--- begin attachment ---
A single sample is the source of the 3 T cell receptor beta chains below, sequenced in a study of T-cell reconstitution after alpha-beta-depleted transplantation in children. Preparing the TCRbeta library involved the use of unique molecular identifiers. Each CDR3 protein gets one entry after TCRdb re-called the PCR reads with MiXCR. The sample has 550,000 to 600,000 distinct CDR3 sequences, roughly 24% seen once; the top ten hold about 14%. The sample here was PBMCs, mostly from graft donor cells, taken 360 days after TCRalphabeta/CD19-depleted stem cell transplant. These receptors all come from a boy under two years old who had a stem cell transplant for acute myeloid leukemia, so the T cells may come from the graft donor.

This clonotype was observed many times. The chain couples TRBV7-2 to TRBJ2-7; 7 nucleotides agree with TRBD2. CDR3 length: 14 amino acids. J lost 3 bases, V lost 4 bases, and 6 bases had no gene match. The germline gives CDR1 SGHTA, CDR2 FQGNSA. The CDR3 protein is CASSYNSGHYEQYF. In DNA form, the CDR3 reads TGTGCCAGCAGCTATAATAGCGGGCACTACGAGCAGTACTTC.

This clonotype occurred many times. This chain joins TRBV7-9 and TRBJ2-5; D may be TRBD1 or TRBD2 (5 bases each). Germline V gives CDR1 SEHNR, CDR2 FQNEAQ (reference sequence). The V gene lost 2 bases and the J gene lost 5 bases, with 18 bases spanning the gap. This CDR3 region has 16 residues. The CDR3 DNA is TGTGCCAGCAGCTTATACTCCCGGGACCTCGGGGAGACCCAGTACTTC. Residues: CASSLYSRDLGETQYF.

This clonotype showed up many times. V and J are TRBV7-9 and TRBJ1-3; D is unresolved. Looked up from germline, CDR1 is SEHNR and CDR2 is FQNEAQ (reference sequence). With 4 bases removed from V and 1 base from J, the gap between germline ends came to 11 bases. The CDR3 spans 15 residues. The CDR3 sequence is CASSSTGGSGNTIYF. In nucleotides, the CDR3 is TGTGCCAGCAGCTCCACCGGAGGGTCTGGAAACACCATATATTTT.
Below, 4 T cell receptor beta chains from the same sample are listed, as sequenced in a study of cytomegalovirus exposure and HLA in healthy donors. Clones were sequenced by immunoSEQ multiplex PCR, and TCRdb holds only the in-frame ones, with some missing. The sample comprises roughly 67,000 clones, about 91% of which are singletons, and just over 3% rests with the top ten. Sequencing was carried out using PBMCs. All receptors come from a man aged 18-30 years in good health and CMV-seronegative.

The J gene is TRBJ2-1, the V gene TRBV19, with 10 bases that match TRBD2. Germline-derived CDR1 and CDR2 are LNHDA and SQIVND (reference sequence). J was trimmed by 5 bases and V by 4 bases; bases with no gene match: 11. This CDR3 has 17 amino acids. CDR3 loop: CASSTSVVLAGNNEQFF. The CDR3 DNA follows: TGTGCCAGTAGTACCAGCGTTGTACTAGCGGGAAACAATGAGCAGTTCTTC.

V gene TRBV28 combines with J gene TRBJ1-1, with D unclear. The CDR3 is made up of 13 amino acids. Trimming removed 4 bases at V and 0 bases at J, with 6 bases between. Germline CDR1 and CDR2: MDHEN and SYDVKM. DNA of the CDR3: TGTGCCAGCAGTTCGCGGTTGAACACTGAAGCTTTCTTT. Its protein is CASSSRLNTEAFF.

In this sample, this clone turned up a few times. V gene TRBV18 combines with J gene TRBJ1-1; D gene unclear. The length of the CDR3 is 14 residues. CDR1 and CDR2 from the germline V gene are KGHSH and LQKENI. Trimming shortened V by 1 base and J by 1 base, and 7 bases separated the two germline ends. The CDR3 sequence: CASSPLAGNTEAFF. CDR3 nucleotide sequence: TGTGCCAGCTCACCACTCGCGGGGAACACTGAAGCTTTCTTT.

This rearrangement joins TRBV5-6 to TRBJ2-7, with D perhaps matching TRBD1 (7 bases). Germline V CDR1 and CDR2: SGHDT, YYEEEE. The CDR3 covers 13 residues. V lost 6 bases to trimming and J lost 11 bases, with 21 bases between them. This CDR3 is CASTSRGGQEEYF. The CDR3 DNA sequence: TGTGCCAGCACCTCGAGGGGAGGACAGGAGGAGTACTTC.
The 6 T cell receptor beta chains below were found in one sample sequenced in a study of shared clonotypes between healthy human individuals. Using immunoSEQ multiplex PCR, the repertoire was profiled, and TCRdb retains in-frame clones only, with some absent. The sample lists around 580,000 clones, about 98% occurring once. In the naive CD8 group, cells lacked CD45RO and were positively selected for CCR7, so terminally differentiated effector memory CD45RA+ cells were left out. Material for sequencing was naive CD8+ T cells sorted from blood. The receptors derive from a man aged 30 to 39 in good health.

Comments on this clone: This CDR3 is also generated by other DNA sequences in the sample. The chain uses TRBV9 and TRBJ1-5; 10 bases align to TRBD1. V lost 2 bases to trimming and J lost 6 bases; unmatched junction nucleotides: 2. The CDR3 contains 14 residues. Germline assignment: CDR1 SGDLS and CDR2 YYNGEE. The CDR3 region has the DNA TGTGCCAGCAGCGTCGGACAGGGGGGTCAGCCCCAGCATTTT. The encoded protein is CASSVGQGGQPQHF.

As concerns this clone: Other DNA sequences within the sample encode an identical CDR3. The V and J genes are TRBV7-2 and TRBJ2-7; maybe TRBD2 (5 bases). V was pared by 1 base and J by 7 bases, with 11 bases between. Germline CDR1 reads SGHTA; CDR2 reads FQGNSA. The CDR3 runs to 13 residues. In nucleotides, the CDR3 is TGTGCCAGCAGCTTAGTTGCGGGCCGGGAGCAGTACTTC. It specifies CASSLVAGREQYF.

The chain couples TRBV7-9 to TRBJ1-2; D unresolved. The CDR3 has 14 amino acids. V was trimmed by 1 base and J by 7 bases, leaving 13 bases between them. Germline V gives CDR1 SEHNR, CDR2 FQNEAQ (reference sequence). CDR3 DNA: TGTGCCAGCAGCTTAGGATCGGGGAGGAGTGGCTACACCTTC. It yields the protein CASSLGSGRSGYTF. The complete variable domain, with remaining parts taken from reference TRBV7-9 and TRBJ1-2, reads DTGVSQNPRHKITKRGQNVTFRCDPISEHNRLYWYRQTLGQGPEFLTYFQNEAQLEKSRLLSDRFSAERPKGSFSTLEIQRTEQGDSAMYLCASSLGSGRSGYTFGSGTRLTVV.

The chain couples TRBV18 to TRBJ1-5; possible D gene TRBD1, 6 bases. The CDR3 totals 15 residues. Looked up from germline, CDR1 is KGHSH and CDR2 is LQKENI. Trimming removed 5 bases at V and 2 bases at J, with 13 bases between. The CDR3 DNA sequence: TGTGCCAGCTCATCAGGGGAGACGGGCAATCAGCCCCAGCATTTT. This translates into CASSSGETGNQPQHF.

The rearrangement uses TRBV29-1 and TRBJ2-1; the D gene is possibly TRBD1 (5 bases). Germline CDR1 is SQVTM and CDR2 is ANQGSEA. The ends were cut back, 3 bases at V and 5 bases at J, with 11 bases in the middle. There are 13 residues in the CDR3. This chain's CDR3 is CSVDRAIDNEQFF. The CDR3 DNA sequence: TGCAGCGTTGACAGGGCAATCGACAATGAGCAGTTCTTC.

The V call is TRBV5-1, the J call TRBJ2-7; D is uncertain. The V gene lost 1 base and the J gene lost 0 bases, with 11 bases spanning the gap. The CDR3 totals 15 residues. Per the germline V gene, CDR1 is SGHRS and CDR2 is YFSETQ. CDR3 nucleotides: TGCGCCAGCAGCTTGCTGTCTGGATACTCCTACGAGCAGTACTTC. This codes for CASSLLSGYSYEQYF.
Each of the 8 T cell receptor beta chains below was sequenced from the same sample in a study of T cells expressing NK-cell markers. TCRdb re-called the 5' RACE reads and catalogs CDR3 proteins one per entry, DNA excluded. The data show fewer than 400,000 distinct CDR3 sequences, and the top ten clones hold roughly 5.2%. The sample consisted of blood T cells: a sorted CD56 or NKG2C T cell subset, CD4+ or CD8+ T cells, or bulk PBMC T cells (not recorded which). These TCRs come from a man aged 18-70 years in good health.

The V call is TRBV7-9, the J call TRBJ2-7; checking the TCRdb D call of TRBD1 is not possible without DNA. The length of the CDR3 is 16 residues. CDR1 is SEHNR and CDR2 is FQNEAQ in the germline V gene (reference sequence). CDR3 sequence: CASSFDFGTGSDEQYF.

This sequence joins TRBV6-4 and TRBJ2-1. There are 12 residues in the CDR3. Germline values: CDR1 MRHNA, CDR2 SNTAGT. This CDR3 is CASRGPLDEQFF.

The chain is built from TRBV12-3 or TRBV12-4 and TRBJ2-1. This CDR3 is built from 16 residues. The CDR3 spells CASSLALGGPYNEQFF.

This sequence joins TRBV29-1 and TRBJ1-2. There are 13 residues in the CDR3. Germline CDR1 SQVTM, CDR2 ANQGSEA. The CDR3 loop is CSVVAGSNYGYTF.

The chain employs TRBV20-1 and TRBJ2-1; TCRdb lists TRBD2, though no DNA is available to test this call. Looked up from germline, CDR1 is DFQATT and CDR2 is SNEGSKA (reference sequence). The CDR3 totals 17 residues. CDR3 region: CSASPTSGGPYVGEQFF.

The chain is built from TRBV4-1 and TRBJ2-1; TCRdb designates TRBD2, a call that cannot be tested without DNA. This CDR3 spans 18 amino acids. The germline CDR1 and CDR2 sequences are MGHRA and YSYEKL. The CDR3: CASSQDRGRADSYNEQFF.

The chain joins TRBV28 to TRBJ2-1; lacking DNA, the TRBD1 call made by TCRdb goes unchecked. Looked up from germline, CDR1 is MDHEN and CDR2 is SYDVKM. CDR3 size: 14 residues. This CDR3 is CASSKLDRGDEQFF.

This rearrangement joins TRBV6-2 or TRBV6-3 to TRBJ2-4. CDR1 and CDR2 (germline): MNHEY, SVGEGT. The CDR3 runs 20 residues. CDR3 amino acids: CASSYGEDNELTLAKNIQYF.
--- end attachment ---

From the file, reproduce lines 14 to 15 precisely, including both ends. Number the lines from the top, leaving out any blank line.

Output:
The chain couples TRBV18 to TRBJ1-5; possible D gene TRBD1, 6 bases. The CDR3 totals 15 residues. Looked up from germline, CDR1 is KGHSH and CDR2 is LQKENI. Trimming removed 5 bases at V and 2 bases at J, with 13 bases between. The CDR3 DNA sequence: TGTGCCAGCTCATCAGGGGAGACGGGCAATCAGCCCCAGCATTTT. This translates into CASSSGETGNQPQHF.

The rearrangement uses TRBV29-1 and TRBJ2-1; the D gene is possibly TRBD1 (5 bases). Germline CDR1 is SQVTM and CDR2 is ANQGSEA. The ends were cut back, 3 bases at V and 5 bases at J, with 11 bases in the middle. There are 13 residues in the CDR3. This chain's CDR3 is CSVDRAIDNEQFF. The CDR3 DNA sequence: TGCAGCGTTGACAGGGCAATCGACAATGAGCAGTTCTTC.